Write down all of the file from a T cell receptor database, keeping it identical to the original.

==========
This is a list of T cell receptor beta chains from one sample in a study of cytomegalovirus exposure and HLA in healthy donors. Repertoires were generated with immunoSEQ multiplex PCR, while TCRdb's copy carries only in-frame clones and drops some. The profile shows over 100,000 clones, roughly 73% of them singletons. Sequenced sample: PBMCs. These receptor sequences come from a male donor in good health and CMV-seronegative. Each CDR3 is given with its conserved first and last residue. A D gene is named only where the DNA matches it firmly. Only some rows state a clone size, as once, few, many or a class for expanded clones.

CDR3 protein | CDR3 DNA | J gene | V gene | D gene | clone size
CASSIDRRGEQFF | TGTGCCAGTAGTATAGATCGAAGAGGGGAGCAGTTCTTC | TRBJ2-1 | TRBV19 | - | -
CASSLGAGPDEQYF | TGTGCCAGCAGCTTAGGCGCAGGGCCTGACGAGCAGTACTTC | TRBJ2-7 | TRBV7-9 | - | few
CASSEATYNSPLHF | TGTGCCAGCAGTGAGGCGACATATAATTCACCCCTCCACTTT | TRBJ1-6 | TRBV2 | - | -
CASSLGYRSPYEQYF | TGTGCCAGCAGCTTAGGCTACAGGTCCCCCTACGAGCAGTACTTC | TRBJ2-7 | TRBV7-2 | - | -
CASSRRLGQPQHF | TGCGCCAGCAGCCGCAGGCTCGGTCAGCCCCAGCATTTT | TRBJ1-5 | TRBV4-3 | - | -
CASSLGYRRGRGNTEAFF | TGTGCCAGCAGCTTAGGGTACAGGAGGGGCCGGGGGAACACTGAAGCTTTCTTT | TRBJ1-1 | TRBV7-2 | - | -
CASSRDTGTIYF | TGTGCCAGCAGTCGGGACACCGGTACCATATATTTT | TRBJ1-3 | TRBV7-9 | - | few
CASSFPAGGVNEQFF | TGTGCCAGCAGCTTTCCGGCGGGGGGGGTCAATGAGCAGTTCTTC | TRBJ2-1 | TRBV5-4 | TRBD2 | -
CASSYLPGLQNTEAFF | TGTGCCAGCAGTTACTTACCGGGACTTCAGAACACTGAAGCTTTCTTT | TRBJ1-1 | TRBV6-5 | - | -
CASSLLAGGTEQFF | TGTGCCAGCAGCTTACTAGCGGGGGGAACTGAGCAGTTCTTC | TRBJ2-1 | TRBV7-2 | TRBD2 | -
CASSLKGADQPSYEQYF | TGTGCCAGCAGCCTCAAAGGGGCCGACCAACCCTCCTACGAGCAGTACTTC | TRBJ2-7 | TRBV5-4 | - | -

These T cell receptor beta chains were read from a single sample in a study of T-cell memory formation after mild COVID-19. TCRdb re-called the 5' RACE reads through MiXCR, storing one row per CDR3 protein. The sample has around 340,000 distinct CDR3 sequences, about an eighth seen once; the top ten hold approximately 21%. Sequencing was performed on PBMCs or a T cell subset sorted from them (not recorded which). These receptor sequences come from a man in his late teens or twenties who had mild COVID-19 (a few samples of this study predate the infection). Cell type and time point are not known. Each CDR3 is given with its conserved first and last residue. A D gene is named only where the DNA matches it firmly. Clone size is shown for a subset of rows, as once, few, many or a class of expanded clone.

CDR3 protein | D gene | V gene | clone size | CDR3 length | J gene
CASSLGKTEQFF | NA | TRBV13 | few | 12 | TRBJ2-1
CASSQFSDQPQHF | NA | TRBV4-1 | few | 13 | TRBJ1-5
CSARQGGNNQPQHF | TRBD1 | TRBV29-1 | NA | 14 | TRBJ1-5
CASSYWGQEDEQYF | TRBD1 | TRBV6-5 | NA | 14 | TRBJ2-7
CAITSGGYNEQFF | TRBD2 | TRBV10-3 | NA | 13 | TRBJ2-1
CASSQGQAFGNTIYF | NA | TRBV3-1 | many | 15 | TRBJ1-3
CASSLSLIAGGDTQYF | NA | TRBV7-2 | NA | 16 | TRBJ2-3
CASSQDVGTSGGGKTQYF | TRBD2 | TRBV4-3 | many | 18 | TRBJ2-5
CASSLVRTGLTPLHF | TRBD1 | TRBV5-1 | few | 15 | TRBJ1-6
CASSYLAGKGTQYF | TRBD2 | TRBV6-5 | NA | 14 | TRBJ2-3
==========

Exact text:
This is a list of T cell receptor beta chains from one sample in a study of cytomegalovirus exposure and HLA in healthy donors. Repertoires were generated with immunoSEQ multiplex PCR, while TCRdb's copy carries only in-frame clones and drops some. The profile shows over 100,000 clones, roughly 73% of them singletons. Sequenced sample: PBMCs. These receptor sequences come from a male donor in good health and CMV-seronegative. Each CDR3 is given with its conserved first and last residue. A D gene is named only where the DNA matches it firmly. Only some rows state a clone size, as once, few, many or a class for expanded clones.

CDR3 protein | CDR3 DNA | J gene | V gene | D gene | clone size
CASSIDRRGEQFF | TGTGCCAGTAGTATAGATCGAAGAGGGGAGCAGTTCTTC | TRBJ2-1 | TRBV19 | - | -
CASSLGAGPDEQYF | TGTGCCAGCAGCTTAGGCGCAGGGCCTGACGAGCAGTACTTC | TRBJ2-7 | TRBV7-9 | - | few
CASSEATYNSPLHF | TGTGCCAGCAGTGAGGCGACATATAATTCACCCCTCCACTTT | TRBJ1-6 | TRBV2 | - | -
CASSLGYRSPYEQYF | TGTGCCAGCAGCTTAGGCTACAGGTCCCCCTACGAGCAGTACTTC | TRBJ2-7 | TRBV7-2 | - | -
CASSRRLGQPQHF | TGCGCCAGCAGCCGCAGGCTCGGTCAGCCCCAGCATTTT | TRBJ1-5 | TRBV4-3 | - | -
CASSLGYRRGRGNTEAFF | TGTGCCAGCAGCTTAGGGTACAGGAGGGGCCGGGGGAACACTGAAGCTTTCTTT | TRBJ1-1 | TRBV7-2 | - | -
CASSRDTGTIYF | TGTGCCAGCAGTCGGGACACCGGTACCATATATTTT | TRBJ1-3 | TRBV7-9 | - | few
CASSFPAGGVNEQFF | TGTGCCAGCAGCTTTCCGGCGGGGGGGGTCAATGAGCAGTTCTTC | TRBJ2-1 | TRBV5-4 | TRBD2 | -
CASSYLPGLQNTEAFF | TGTGCCAGCAGTTACTTACCGGGACTTCAGAACACTGAAGCTTTCTTT | TRBJ1-1 | TRBV6-5 | - | -
CASSLLAGGTEQFF | TGTGCCAGCAGCTTACTAGCGGGGGGAACTGAGCAGTTCTTC | TRBJ2-1 | TRBV7-2 | TRBD2 | -
CASSLKGADQPSYEQYF | TGTGCCAGCAGCCTCAAAGGGGCCGACCAACCCTCCTACGAGCAGTACTTC | TRBJ2-7 | TRBV5-4 | - | -

These T cell receptor beta chains were read from a single sample in a study of T-cell memory formation after mild COVID-19. TCRdb re-called the 5' RACE reads through MiXCR, storing one row per CDR3 protein. The sample has around 340,000 distinct CDR3 sequences, about an eighth seen once; the top ten hold approximately 21%. Sequencing was performed on PBMCs or a T cell subset sorted from them (not recorded which). These receptor sequences come from a man in his late teens or twenties who had mild COVID-19 (a few samples of this study predate the infection). Cell type and time point are not known. Each CDR3 is given with its conserved first and last residue. A D gene is named only where the DNA matches it firmly. Clone size is shown for a subset of rows, as once, few, many or a class of expanded clone.

CDR3 protein | D gene | V gene | clone size | CDR3 length | J gene
CASSLGKTEQFF | NA | TRBV13 | few | 12 | TRBJ2-1
CASSQFSDQPQHF | NA | TRBV4-1 | few | 13 | TRBJ1-5
CSARQGGNNQPQHF | TRBD1 | TRBV29-1 | NA | 14 | TRBJ1-5
CASSYWGQEDEQYF | TRBD1 | TRBV6-5 | NA | 14 | TRBJ2-7
CAITSGGYNEQFF | TRBD2 | TRBV10-3 | NA | 13 | TRBJ2-1
CASSQGQAFGNTIYF | NA | TRBV3-1 | many | 15 | TRBJ1-3
CASSLSLIAGGDTQYF | NA | TRBV7-2 | NA | 16 | TRBJ2-3
CASSQDVGTSGGGKTQYF | TRBD2 | TRBV4-3 | many | 18 | TRBJ2-5
CASSLVRTGLTPLHF | TRBD1 | TRBV5-1 | few | 15 | TRBJ1-6
CASSYLAGKGTQYF | TRBD2 | TRBV6-5 | NA | 14 | TRBJ2-3